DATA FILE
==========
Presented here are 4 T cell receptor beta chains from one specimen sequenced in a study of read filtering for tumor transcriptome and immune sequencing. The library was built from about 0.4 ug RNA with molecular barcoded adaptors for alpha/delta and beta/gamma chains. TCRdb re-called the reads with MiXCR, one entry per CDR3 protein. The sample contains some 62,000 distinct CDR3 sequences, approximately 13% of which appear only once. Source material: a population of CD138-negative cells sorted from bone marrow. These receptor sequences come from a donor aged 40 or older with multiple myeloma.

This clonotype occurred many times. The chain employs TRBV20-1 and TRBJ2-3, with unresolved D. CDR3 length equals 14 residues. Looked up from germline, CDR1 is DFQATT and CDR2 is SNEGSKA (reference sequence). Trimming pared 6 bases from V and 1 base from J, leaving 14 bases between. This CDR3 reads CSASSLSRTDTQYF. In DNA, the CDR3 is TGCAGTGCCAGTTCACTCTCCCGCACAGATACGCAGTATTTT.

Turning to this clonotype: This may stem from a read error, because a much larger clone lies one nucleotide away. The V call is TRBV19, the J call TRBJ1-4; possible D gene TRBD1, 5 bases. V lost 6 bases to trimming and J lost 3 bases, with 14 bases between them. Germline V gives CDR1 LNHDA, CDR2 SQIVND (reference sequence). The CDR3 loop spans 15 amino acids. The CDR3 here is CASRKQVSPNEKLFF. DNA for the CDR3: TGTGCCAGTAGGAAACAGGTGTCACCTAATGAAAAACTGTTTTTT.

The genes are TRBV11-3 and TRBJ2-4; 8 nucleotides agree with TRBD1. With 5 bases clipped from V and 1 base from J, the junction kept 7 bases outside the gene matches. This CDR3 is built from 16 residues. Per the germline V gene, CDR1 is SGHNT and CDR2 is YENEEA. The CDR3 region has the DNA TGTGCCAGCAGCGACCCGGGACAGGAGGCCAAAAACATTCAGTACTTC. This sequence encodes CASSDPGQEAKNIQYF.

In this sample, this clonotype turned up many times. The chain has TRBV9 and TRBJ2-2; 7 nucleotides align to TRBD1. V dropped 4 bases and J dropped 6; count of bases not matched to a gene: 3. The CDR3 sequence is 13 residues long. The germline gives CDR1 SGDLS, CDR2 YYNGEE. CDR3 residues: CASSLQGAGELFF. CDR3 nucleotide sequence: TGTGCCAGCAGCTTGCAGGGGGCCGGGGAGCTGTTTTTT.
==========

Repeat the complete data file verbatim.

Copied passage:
Presented here are 4 T cell receptor beta chains from one specimen sequenced in a study of read filtering for tumor transcriptome and immune sequencing. The library was built from about 0.4 ug RNA with molecular barcoded adaptors for alpha/delta and beta/gamma chains. TCRdb re-called the reads with MiXCR, one entry per CDR3 protein. The sample contains some 62,000 distinct CDR3 sequences, approximately 13% of which appear only once. Source material: a population of CD138-negative cells sorted from bone marrow. These receptor sequences come from a donor aged 40 or older with multiple myeloma.

This clonotype occurred many times. The chain employs TRBV20-1 and TRBJ2-3, with unresolved D. CDR3 length equals 14 residues. Looked up from germline, CDR1 is DFQATT and CDR2 is SNEGSKA (reference sequence). Trimming pared 6 bases from V and 1 base from J, leaving 14 bases between. This CDR3 reads CSASSLSRTDTQYF. In DNA, the CDR3 is TGCAGTGCCAGTTCACTCTCCCGCACAGATACGCAGTATTTT.

Turning to this clonotype: This may stem from a read error, because a much larger clone lies one nucleotide away. The V call is TRBV19, the J call TRBJ1-4; possible D gene TRBD1, 5 bases. V lost 6 bases to trimming and J lost 3 bases, with 14 bases between them. Germline V gives CDR1 LNHDA, CDR2 SQIVND (reference sequence). The CDR3 loop spans 15 amino acids. The CDR3 here is CASRKQVSPNEKLFF. DNA for the CDR3: TGTGCCAGTAGGAAACAGGTGTCACCTAATGAAAAACTGTTTTTT.

The genes are TRBV11-3 and TRBJ2-4; 8 nucleotides agree with TRBD1. With 5 bases clipped from V and 1 base from J, the junction kept 7 bases outside the gene matches. This CDR3 is built from 16 residues. Per the germline V gene, CDR1 is SGHNT and CDR2 is YENEEA. The CDR3 region has the DNA TGTGCCAGCAGCGACCCGGGACAGGAGGCCAAAAACATTCAGTACTTC. This sequence encodes CASSDPGQEAKNIQYF.

In this sample, this clonotype turned up many times. The chain has TRBV9 and TRBJ2-2; 7 nucleotides align to TRBD1. V dropped 4 bases and J dropped 6; count of bases not matched to a gene: 3. The CDR3 sequence is 13 residues long. The germline gives CDR1 SGDLS, CDR2 YYNGEE. CDR3 residues: CASSLQGAGELFF. CDR3 nucleotide sequence: TGTGCCAGCAGCTTGCAGGGGGCCGGGGAGCTGTTTTTT.